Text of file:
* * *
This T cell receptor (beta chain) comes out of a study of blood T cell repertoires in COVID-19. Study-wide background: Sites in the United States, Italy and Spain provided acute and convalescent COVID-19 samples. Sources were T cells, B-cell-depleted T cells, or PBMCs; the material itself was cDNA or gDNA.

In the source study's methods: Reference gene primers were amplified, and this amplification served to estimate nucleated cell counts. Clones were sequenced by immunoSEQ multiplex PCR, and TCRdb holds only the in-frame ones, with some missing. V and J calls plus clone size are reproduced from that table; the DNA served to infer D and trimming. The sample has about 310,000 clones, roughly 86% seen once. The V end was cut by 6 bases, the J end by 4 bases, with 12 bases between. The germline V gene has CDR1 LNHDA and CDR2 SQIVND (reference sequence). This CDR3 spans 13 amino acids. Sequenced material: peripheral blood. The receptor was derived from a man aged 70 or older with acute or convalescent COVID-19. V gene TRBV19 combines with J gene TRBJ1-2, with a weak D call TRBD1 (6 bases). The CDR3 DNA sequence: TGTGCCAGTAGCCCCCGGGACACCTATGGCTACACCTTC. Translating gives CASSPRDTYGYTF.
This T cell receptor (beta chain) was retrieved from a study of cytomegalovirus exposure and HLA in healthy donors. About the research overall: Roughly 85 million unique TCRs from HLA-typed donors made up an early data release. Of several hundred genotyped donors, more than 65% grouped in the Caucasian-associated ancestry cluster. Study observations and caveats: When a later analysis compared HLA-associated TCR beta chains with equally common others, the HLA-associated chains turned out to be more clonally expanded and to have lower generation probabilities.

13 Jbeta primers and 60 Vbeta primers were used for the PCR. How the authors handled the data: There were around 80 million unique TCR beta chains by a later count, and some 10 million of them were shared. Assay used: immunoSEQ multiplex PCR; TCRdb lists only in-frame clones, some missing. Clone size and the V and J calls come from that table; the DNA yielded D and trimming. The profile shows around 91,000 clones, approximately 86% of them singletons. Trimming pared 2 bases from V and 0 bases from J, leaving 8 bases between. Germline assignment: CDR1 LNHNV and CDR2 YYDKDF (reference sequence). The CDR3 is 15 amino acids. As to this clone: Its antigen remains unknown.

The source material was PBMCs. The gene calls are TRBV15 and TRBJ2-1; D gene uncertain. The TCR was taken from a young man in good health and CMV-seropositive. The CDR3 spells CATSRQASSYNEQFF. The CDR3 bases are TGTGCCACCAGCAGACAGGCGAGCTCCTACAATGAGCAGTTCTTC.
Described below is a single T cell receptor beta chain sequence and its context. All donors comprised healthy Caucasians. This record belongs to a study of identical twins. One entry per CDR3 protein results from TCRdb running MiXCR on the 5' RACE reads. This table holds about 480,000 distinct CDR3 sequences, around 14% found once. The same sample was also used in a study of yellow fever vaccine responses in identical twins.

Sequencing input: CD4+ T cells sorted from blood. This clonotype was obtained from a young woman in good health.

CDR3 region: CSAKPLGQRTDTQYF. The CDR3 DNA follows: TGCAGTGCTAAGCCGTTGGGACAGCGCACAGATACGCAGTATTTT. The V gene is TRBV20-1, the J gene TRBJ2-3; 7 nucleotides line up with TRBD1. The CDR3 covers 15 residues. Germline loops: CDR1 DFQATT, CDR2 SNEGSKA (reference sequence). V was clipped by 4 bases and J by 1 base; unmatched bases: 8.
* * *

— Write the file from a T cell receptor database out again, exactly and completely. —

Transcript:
This T cell receptor (beta chain) comes out of a study of blood T cell repertoires in COVID-19. Study-wide background: Sites in the United States, Italy and Spain provided acute and convalescent COVID-19 samples. Sources were T cells, B-cell-depleted T cells, or PBMCs; the material itself was cDNA or gDNA.

In the source study's methods: Reference gene primers were amplified, and this amplification served to estimate nucleated cell counts. Clones were sequenced by immunoSEQ multiplex PCR, and TCRdb holds only the in-frame ones, with some missing. V and J calls plus clone size are reproduced from that table; the DNA served to infer D and trimming. The sample has about 310,000 clones, roughly 86% seen once. The V end was cut by 6 bases, the J end by 4 bases, with 12 bases between. The germline V gene has CDR1 LNHDA and CDR2 SQIVND (reference sequence). This CDR3 spans 13 amino acids. Sequenced material: peripheral blood. The receptor was derived from a man aged 70 or older with acute or convalescent COVID-19. V gene TRBV19 combines with J gene TRBJ1-2, with a weak D call TRBD1 (6 bases). The CDR3 DNA sequence: TGTGCCAGTAGCCCCCGGGACACCTATGGCTACACCTTC. Translating gives CASSPRDTYGYTF.
This T cell receptor (beta chain) was retrieved from a study of cytomegalovirus exposure and HLA in healthy donors. About the research overall: Roughly 85 million unique TCRs from HLA-typed donors made up an early data release. Of several hundred genotyped donors, more than 65% grouped in the Caucasian-associated ancestry cluster. Study observations and caveats: When a later analysis compared HLA-associated TCR beta chains with equally common others, the HLA-associated chains turned out to be more clonally expanded and to have lower generation probabilities.

13 Jbeta primers and 60 Vbeta primers were used for the PCR. How the authors handled the data: There were around 80 million unique TCR beta chains by a later count, and some 10 million of them were shared. Assay used: immunoSEQ multiplex PCR; TCRdb lists only in-frame clones, some missing. Clone size and the V and J calls come from that table; the DNA yielded D and trimming. The profile shows around 91,000 clones, approximately 86% of them singletons. Trimming pared 2 bases from V and 0 bases from J, leaving 8 bases between. Germline assignment: CDR1 LNHNV and CDR2 YYDKDF (reference sequence). The CDR3 is 15 amino acids. As to this clone: Its antigen remains unknown.

The source material was PBMCs. The gene calls are TRBV15 and TRBJ2-1; D gene uncertain. The TCR was taken from a young man in good health and CMV-seropositive. The CDR3 spells CATSRQASSYNEQFF. The CDR3 bases are TGTGCCACCAGCAGACAGGCGAGCTCCTACAATGAGCAGTTCTTC.
Described below is a single T cell receptor beta chain sequence and its context. All donors comprised healthy Caucasians. This record belongs to a study of identical twins. One entry per CDR3 protein results from TCRdb running MiXCR on the 5' RACE reads. This table holds about 480,000 distinct CDR3 sequences, around 14% found once. The same sample was also used in a study of yellow fever vaccine responses in identical twins.

Sequencing input: CD4+ T cells sorted from blood. This clonotype was obtained from a young woman in good health.

CDR3 region: CSAKPLGQRTDTQYF. The CDR3 DNA follows: TGCAGTGCTAAGCCGTTGGGACAGCGCACAGATACGCAGTATTTT. The V gene is TRBV20-1, the J gene TRBJ2-3; 7 nucleotides line up with TRBD1. The CDR3 covers 15 residues. Germline loops: CDR1 DFQATT, CDR2 SNEGSKA (reference sequence). V was clipped by 4 bases and J by 1 base; unmatched bases: 8.